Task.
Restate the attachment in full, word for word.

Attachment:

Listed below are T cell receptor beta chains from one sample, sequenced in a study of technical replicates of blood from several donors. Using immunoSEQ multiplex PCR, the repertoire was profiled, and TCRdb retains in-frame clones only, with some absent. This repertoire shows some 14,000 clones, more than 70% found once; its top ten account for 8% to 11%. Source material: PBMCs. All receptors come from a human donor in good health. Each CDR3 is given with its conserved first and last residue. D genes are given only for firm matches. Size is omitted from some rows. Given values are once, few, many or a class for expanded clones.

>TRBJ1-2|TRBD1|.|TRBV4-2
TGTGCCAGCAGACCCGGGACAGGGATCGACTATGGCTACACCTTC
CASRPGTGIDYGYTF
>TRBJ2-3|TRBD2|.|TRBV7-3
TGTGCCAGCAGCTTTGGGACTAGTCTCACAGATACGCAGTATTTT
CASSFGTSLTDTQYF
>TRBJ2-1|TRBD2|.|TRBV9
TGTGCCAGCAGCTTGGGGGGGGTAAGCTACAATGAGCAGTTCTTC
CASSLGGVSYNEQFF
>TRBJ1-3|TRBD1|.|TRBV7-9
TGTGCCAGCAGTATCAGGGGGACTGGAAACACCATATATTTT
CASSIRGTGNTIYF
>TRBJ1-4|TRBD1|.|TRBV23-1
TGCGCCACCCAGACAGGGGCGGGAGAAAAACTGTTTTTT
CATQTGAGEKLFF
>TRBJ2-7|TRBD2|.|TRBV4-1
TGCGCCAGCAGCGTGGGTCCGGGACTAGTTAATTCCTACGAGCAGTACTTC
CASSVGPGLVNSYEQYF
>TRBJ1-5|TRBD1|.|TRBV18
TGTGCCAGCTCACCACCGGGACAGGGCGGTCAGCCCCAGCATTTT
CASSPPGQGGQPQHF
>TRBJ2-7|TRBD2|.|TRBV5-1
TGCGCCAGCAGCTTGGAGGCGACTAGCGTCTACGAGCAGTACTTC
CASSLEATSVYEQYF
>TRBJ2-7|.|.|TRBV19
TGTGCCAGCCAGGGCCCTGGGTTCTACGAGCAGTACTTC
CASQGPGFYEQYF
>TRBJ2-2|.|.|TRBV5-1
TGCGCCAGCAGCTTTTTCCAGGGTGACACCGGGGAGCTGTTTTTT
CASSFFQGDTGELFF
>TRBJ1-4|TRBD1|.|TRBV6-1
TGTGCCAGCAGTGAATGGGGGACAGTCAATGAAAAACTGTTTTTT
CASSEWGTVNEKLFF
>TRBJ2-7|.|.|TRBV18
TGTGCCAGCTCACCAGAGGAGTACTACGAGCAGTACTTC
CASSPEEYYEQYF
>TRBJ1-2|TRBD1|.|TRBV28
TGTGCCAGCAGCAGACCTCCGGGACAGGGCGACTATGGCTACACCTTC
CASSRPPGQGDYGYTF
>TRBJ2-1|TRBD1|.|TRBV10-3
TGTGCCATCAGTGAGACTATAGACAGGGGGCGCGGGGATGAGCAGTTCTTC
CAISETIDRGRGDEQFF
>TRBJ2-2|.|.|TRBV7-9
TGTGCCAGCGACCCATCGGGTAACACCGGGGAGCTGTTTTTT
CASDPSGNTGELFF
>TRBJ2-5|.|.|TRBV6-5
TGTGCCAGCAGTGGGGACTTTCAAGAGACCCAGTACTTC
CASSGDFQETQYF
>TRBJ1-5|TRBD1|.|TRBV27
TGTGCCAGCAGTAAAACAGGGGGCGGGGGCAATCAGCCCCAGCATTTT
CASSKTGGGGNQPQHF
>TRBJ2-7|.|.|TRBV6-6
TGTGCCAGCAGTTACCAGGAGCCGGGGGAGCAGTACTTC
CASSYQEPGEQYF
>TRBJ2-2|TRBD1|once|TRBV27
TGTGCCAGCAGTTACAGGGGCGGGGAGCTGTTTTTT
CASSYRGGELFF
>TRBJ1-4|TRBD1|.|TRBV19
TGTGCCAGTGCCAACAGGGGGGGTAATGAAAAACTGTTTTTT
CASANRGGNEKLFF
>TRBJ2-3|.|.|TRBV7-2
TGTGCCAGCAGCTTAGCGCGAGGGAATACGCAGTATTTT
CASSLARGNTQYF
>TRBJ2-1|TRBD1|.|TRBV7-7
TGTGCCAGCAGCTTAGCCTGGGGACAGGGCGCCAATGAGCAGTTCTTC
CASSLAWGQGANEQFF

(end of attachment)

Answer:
Listed below are T cell receptor beta chains from one sample, sequenced in a study of technical replicates of blood from several donors. Using immunoSEQ multiplex PCR, the repertoire was profiled, and TCRdb retains in-frame clones only, with some absent. This repertoire shows some 14,000 clones, more than 70% found once; its top ten account for 8% to 11%. Source material: PBMCs. All receptors come from a human donor in good health. Each CDR3 is given with its conserved first and last residue. D genes are given only for firm matches. Size is omitted from some rows. Given values are once, few, many or a class for expanded clones.

>TRBJ1-2|TRBD1|.|TRBV4-2
TGTGCCAGCAGACCCGGGACAGGGATCGACTATGGCTACACCTTC
CASRPGTGIDYGYTF
>TRBJ2-3|TRBD2|.|TRBV7-3
TGTGCCAGCAGCTTTGGGACTAGTCTCACAGATACGCAGTATTTT
CASSFGTSLTDTQYF
>TRBJ2-1|TRBD2|.|TRBV9
TGTGCCAGCAGCTTGGGGGGGGTAAGCTACAATGAGCAGTTCTTC
CASSLGGVSYNEQFF
>TRBJ1-3|TRBD1|.|TRBV7-9
TGTGCCAGCAGTATCAGGGGGACTGGAAACACCATATATTTT
CASSIRGTGNTIYF
>TRBJ1-4|TRBD1|.|TRBV23-1
TGCGCCACCCAGACAGGGGCGGGAGAAAAACTGTTTTTT
CATQTGAGEKLFF
>TRBJ2-7|TRBD2|.|TRBV4-1
TGCGCCAGCAGCGTGGGTCCGGGACTAGTTAATTCCTACGAGCAGTACTTC
CASSVGPGLVNSYEQYF
>TRBJ1-5|TRBD1|.|TRBV18
TGTGCCAGCTCACCACCGGGACAGGGCGGTCAGCCCCAGCATTTT
CASSPPGQGGQPQHF
>TRBJ2-7|TRBD2|.|TRBV5-1
TGCGCCAGCAGCTTGGAGGCGACTAGCGTCTACGAGCAGTACTTC
CASSLEATSVYEQYF
>TRBJ2-7|.|.|TRBV19
TGTGCCAGCCAGGGCCCTGGGTTCTACGAGCAGTACTTC
CASQGPGFYEQYF
>TRBJ2-2|.|.|TRBV5-1
TGCGCCAGCAGCTTTTTCCAGGGTGACACCGGGGAGCTGTTTTTT
CASSFFQGDTGELFF
>TRBJ1-4|TRBD1|.|TRBV6-1
TGTGCCAGCAGTGAATGGGGGACAGTCAATGAAAAACTGTTTTTT
CASSEWGTVNEKLFF
>TRBJ2-7|.|.|TRBV18
TGTGCCAGCTCACCAGAGGAGTACTACGAGCAGTACTTC
CASSPEEYYEQYF
>TRBJ1-2|TRBD1|.|TRBV28
TGTGCCAGCAGCAGACCTCCGGGACAGGGCGACTATGGCTACACCTTC
CASSRPPGQGDYGYTF
>TRBJ2-1|TRBD1|.|TRBV10-3
TGTGCCATCAGTGAGACTATAGACAGGGGGCGCGGGGATGAGCAGTTCTTC
CAISETIDRGRGDEQFF
>TRBJ2-2|.|.|TRBV7-9
TGTGCCAGCGACCCATCGGGTAACACCGGGGAGCTGTTTTTT
CASDPSGNTGELFF
>TRBJ2-5|.|.|TRBV6-5
TGTGCCAGCAGTGGGGACTTTCAAGAGACCCAGTACTTC
CASSGDFQETQYF
>TRBJ1-5|TRBD1|.|TRBV27
TGTGCCAGCAGTAAAACAGGGGGCGGGGGCAATCAGCCCCAGCATTTT
CASSKTGGGGNQPQHF
>TRBJ2-7|.|.|TRBV6-6
TGTGCCAGCAGTTACCAGGAGCCGGGGGAGCAGTACTTC
CASSYQEPGEQYF
>TRBJ2-2|TRBD1|once|TRBV27
TGTGCCAGCAGTTACAGGGGCGGGGAGCTGTTTTTT
CASSYRGGELFF
>TRBJ1-4|TRBD1|.|TRBV19
TGTGCCAGTGCCAACAGGGGGGGTAATGAAAAACTGTTTTTT
CASANRGGNEKLFF
>TRBJ2-3|.|.|TRBV7-2
TGTGCCAGCAGCTTAGCGCGAGGGAATACGCAGTATTTT
CASSLARGNTQYF
>TRBJ2-1|TRBD1|.|TRBV7-7
TGTGCCAGCAGCTTAGCCTGGGGACAGGGCGCCAATGAGCAGTTCTTC
CASSLAWGQGANEQFF